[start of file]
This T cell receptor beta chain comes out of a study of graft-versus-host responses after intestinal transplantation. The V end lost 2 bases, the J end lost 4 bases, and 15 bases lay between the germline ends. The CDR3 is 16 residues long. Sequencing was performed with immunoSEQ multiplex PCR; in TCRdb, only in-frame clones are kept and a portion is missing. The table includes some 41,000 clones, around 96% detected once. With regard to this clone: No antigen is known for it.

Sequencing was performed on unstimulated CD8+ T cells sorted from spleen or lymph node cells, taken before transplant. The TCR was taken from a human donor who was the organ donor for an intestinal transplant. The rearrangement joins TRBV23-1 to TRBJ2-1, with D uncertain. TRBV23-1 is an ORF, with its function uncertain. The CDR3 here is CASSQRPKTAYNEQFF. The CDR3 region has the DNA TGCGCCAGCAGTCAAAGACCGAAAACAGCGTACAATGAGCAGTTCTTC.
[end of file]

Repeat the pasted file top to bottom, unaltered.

This T cell receptor beta chain comes out of a study of graft-versus-host responses after intestinal transplantation. The V end lost 2 bases, the J end lost 4 bases, and 15 bases lay between the germline ends. The CDR3 is 16 residues long. Sequencing was performed with immunoSEQ multiplex PCR; in TCRdb, only in-frame clones are kept and a portion is missing. The table includes some 41,000 clones, around 96% detected once. With regard to this clone: No antigen is known for it.

Sequencing was performed on unstimulated CD8+ T cells sorted from spleen or lymph node cells, taken before transplant. The TCR was taken from a human donor who was the organ donor for an intestinal transplant. The rearrangement joins TRBV23-1 to TRBJ2-1, with D uncertain. TRBV23-1 is an ORF, with its function uncertain. The CDR3 here is CASSQRPKTAYNEQFF. The CDR3 region has the DNA TGCGCCAGCAGTCAAAGACCGAAAACAGCGTACAATGAGCAGTTCTTC.